When I hear the words “self harming” I think of teenage girls cutting themselves or monks and religious fanatics practicing castigation. I picture extreme cases of physical self mutilation or deprivation. But recently in my reflections about the first moral precept of yoga, ahimsa, or non-violence, I’ve begun to see a different picture of self harming that may be even more frightening than the extreme cases. 

Ahimsa is often translated as “non-violence,” but in the yoga tradition implies so much more than simply abstaining from violence. It means to approach all things with an attitude of non-harming, compassion, kindness and love.

In the 30 Day Yoga Evolution this week we’ve been reflecting on how to practice non-violence in our lives, and one thing quickly becomes very clear about this practice; when we don’t have an attitude of non-harm, compassion and kindness towards ourselves it’s nearly impossible to have this attitude toward others.

When I think about when I’ve been my worst to the people around me (over demanding of my partner or over critical of my mother), I also see those are the times in my life when I’ve been most critical and hard on myself.

It’s not just negative self talk that is an act of self-harming, but it’s also how we take care of ourselves. When I jam one more thing into my day and ignore my signs of fatigue or eat something I know will deplete my body or have one drink too many, I’m harming my body. And overly tired, hung over or malnourished people don’t tend to be poster children for non-violence, compassion and love!

At the end of the day, practicing non-violence has to start with ourselves. 

The opposite of self-harm is self-care and self-love. Sadly, so many of us see self-care practices as luxuries and even feel guilty for doing stuff like getting a massage or taking time out for ourselves.

But if we stop and look at the big picture we can see that these acts of self care ripple out to our loved one, community and society. All we have to do to see this is think about the costs to our lives of not taking care of ourselves.

Firstly, there is a cost to how we feel, our energy levels and creativity. When we’re over taxed and tired we don’t function optimally, and as a result our work suffers, our relationships suffer and our health suffers.

Not only does this effect our individual lives and the lives of our loved ones, but if we stop to think about how much the nation spends on healthcare to treat lifestyle diseases we see that self care (or lack there of) has a massive impact on our society.

WebMD estimates that 75 to 90 percent of all doctor’s office visits are for stress-related ailments and complaints such as headaches, high blood pressure, heart problems, diabetes, skin conditions, asthma, arthritis, depression, and anxiety.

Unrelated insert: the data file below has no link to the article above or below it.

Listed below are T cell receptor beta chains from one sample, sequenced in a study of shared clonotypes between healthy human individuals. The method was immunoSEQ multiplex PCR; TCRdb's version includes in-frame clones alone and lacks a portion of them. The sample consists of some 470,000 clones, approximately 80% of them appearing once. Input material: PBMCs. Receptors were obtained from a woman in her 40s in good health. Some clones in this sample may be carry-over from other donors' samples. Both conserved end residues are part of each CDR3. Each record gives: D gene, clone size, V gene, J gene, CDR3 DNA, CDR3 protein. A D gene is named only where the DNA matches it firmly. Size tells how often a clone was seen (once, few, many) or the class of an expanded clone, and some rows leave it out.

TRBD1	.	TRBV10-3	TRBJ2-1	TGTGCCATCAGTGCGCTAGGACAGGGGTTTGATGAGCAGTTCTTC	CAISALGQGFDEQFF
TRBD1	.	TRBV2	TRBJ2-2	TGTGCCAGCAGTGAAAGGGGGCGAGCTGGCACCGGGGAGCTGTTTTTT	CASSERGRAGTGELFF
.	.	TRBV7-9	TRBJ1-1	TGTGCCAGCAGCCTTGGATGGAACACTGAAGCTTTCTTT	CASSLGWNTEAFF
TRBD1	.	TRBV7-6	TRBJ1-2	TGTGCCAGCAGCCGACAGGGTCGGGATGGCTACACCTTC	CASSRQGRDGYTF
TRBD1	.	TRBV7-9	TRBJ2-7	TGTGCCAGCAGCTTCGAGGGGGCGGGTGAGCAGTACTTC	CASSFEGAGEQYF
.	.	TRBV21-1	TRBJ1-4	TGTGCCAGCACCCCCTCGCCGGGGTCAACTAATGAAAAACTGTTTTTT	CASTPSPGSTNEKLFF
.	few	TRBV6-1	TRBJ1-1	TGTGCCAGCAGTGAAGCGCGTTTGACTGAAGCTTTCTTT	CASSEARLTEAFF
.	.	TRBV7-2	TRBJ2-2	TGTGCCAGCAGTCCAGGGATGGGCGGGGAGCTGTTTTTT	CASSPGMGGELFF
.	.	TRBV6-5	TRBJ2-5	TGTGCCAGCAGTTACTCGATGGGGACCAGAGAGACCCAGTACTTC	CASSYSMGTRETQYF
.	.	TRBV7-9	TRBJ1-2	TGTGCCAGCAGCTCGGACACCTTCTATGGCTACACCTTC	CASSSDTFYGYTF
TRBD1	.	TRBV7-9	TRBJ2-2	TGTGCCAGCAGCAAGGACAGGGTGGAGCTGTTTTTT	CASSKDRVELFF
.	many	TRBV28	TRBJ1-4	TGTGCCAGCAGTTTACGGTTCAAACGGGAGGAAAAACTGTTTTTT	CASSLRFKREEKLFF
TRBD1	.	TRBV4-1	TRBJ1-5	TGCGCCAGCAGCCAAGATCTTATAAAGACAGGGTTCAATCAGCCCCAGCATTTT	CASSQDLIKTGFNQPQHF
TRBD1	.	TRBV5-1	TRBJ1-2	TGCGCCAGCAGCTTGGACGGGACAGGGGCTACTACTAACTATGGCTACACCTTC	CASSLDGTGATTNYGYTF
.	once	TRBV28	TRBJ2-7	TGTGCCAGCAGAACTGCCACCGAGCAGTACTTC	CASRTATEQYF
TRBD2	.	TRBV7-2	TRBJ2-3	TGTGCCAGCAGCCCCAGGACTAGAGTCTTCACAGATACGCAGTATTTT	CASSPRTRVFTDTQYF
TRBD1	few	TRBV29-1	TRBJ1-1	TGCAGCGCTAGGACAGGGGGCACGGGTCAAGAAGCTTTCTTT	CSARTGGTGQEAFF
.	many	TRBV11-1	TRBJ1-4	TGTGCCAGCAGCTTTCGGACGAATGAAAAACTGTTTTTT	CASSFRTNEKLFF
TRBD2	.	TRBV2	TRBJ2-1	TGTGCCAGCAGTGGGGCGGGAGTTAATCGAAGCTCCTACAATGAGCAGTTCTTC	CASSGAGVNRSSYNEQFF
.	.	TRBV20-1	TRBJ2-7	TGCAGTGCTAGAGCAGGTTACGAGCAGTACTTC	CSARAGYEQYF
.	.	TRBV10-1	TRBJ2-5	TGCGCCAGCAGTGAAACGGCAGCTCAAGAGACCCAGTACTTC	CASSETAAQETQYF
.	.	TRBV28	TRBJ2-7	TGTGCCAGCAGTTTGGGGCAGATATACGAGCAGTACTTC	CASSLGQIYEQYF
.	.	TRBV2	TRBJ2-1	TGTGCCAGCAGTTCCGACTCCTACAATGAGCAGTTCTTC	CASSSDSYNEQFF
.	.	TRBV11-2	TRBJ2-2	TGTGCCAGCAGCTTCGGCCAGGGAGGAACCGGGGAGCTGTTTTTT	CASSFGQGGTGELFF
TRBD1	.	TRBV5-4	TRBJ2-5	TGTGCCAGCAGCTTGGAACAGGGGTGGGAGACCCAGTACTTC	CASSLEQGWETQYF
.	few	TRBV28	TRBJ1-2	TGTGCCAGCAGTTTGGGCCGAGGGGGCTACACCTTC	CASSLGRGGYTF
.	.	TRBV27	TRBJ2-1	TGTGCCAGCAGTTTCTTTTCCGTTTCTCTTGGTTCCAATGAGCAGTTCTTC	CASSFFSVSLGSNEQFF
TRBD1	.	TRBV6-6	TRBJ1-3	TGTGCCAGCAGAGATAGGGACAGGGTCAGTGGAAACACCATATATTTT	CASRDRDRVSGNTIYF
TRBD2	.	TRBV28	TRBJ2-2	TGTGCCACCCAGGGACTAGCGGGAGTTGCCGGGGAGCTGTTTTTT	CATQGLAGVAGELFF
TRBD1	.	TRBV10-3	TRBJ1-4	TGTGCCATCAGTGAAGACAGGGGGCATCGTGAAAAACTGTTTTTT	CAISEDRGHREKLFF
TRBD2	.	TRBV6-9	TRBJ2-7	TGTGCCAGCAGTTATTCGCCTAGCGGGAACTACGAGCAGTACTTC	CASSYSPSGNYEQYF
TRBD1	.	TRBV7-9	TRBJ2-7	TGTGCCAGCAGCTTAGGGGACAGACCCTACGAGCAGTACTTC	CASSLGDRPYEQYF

So how can we take care of ourselves better? 

Firstly, remind yourself of the greater costs of neglecting this healthcare practice, and stop feeling guilty about relaxing and pampering yourself.

Second, make it a priority and actually schedule some acts of self care into your calendar. Literally write it down like you would an appointment with your doctor.

Third, listen to what your body is telling you it needs. We so often over-ride the indicators of fatigue by having another coffee, or we respond to them in a way that isn’t really self care. Like having a glass of wine at the end of the day to release physical and mental tension rather than doing some stretches or taking a bath. Ultimately, the wine will just dehydrate our tissues more, disturb our sleep and keep us in a cycle of self-harming.

More Ideas for Self-care

  • Long walks to clear the mind, move the body and have some “you time.”
  • Take a bath, add some epsom salts to nourish your muscles and read a great novel to nourish your soul.
  • Foot massage is a great thing to do at the end of the day before you hop in bed.
  • Yoga stretches get you out of your head (and stress) and into your body and relaxation.
  • Legs up the wall is especially good for people on their feet all day and also boosts the immune system.
  • Pack a healthy lunch to avoid the pitfall of eating low quality food simply because that’s whats around.
  • Meditate for even 5 minutes in your day to re-boot your energy levels and give the old gray matter a break.
  • Listen to a Yoga Nidra as a way to improve sleep, clarity of mind or simply take a break. It’s been shown that 15 minutes of mediation or yoga nidra is equivalent to one hour of sleep.
  • Massage both professionally or giving yourself a massage improves circulation, muscle tension, mood and refines our ability to listen to what our body needs.

One of my favorite daily self care practices is self oil massage after my morning shower. Not only does it make my skin really nice, but according to Ayurveda oil holds the quality of love, so I feel like it’s an act of appreciation for my body. This has helped me so much with my issues of self criticism and body image. What is one of your favorite self-care practices?